The Practice of the Presence of God

by Beverly Hutchinson McNeff

Back in the early 90s, my husband Paul had the opportunity to sing at Carnegie Hall in New York City. I remember buying him a T-shirt at the time that asked on one side, “How do you get to Carnegie Hall?” On the other, it said, “Practice, practice, practice.”

You probably guessed that’s what it said, and most of us would agree that’s what it takes to achieve things in this world. It takes practice because we don’t naturally have those skills unless we practice. But, from the perspective of A Course in Miracles, experiencing the presence of love is a recognition and not a change at all. It is not something we earn through practice or sacrifice but through release and focus. The Course tells us that truth stands right next to our illusions, that Heaven is here, now, and that the only block to this awareness is where we choose to place our attention.

The Course urges us to a different type of “practice.” To achieve the awareness of love, we must be “vigilant only for God and His Kingdom.” (T-7.I.2) This is not because God has denied us His Kingdom or Presence in our minds and hearts but because we find other things more interesting than His Presence and the peace this brings us. The need for vigilance is why we have 365 lessons in a workbook and nearly 800 pages explaining our path to awakening.

As the Course says, “To be in the Kingdom is merely to focus your full attention on it.” (T-7.III.4) God is not hiding from us, waiting for us to say the magic words or find the secret passage. He is right here now in plain sight; it is not a sight of our physical eyes but our spiritual vision and awareness. Therefore, our vigilance is necessary to refocus on what is true and truly valuable to our peace of mind so we can move past the distractions of the world.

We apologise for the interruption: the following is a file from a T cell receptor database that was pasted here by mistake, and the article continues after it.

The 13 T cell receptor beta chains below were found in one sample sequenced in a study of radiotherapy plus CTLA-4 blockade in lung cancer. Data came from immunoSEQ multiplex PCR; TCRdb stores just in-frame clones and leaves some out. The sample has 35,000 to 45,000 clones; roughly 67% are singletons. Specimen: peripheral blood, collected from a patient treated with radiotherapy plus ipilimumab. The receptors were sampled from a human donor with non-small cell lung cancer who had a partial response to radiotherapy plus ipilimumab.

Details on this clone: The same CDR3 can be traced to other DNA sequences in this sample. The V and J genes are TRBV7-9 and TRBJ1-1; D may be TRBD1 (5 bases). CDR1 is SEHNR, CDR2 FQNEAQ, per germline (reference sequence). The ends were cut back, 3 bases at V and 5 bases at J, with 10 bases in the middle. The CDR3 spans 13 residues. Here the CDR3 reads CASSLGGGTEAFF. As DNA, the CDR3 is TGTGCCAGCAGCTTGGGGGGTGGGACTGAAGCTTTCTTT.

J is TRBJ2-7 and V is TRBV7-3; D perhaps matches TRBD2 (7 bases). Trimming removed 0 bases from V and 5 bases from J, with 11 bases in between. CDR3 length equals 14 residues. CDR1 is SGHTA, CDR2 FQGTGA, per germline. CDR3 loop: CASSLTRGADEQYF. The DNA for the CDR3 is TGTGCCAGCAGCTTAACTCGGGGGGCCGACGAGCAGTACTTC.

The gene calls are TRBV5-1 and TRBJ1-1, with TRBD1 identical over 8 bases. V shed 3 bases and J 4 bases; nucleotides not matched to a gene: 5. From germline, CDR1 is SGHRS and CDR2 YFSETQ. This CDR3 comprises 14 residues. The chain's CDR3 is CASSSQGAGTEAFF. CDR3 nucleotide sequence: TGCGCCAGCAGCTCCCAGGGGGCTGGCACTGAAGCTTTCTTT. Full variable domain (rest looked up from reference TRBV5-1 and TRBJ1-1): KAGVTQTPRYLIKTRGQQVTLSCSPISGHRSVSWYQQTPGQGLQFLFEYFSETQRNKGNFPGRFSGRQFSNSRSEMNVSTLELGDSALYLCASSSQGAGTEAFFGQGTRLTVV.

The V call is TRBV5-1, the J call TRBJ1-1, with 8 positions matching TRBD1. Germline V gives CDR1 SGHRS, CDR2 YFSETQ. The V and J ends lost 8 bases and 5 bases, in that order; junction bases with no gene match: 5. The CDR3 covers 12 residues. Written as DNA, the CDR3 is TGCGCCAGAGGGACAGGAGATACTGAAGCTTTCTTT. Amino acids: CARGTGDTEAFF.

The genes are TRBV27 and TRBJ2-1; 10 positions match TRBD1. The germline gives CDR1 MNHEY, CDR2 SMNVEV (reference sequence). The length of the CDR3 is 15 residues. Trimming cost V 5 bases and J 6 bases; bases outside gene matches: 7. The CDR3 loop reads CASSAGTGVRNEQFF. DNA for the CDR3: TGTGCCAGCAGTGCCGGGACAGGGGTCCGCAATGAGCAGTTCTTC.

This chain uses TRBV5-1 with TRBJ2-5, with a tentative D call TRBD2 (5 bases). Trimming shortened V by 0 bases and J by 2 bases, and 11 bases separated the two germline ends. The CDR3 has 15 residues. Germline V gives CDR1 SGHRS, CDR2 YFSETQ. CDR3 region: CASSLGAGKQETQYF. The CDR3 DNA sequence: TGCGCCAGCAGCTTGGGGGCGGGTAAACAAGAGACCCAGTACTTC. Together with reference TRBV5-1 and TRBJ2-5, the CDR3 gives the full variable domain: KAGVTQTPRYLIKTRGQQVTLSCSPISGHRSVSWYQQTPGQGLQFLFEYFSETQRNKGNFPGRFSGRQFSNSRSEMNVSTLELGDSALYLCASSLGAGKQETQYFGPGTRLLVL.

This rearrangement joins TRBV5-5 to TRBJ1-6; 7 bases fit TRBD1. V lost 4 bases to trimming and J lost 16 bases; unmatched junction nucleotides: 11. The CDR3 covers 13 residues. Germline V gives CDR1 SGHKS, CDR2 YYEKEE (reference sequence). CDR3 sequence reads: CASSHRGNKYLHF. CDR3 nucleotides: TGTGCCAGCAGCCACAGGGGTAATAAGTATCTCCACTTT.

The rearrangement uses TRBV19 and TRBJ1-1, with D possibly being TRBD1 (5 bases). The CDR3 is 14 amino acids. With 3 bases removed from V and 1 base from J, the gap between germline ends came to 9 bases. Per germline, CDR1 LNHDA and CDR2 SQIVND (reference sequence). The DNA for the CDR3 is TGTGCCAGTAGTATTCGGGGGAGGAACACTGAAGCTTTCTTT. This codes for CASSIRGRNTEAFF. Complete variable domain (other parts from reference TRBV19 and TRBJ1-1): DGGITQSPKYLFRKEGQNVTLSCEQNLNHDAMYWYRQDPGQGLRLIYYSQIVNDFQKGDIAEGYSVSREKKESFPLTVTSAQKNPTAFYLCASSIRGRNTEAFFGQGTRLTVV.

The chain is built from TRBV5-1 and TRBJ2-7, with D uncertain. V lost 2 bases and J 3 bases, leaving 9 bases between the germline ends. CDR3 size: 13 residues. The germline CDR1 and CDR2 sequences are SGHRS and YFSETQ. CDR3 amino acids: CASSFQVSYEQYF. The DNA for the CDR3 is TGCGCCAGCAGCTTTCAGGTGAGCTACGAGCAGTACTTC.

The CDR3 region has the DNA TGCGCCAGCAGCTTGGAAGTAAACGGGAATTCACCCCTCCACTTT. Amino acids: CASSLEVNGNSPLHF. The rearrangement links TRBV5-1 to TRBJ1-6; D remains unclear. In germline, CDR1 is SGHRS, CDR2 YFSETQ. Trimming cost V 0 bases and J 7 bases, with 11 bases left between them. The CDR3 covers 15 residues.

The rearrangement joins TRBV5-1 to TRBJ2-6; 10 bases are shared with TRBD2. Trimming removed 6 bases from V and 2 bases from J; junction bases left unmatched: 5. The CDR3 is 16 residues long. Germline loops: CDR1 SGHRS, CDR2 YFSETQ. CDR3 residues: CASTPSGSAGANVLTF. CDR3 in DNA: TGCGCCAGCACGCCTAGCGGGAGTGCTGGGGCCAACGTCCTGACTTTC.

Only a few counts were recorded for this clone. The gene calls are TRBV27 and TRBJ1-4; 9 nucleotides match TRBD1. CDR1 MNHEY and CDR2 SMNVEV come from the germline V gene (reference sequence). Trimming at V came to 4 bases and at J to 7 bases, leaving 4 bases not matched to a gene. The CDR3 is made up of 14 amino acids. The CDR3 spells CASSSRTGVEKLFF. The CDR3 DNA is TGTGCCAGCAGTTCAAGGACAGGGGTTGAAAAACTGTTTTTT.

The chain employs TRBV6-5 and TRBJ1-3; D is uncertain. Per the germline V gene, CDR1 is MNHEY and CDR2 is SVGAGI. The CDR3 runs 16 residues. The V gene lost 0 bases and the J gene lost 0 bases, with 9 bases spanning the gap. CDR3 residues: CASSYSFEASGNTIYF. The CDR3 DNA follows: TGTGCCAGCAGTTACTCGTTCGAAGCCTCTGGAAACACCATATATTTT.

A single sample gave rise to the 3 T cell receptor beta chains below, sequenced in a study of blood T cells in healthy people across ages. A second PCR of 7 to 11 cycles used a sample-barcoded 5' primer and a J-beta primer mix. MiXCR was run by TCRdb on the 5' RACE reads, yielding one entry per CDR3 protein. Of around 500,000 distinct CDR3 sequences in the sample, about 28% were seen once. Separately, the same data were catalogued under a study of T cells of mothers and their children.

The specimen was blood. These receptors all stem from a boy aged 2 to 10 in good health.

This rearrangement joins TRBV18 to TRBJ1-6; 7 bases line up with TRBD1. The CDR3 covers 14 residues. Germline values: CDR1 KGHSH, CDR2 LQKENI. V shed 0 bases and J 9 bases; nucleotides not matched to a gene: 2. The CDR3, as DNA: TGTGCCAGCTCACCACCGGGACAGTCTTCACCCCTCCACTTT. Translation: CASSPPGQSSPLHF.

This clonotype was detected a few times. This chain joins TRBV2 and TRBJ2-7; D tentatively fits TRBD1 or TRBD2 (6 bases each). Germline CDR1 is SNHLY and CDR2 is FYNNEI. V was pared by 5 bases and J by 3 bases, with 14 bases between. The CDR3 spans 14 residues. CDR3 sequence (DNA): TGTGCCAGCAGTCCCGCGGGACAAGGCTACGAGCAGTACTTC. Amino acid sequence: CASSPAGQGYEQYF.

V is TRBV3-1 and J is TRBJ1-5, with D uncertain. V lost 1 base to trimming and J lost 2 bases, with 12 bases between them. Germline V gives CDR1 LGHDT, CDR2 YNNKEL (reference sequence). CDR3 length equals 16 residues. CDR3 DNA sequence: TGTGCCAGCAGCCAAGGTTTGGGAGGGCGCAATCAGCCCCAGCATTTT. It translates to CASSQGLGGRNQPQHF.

To most of us, the word “merely” stands out in the above quote because it seems to signify something simple and easy. From the Course’s perspective, it is simple because we are never alone in anything we do; God is here and with us now. But we must want this awareness more than complaining about life’s tedious or overwhelming problems because it asks us for our full attention.

Giving our full attention may seem almost impossible in this world, but remember, we only need to be willing to turn in God’s direction and be willing to want the peace and presence of God more than all the distractions of the world. Once we do that, God takes over, but this willingness must make sense to us so we might at least try it. That’s why I was drawn to this short book, The Practice of the Presence of God. It was written by a monk who lived in a monastery in France in the 1600s. His name was Brother Lawrence, and his epiphany resulted from the ordinary and mundane that had previously robbed him of his peace. Brother Lawrence was assigned to kitchen duty in the monastery and every day consisted of the same thing. He would wash the floors, peel the potatoes, wash the dishes, make the meals, and then start again. Every day was a dull existence with no reprieve. Sound familiar?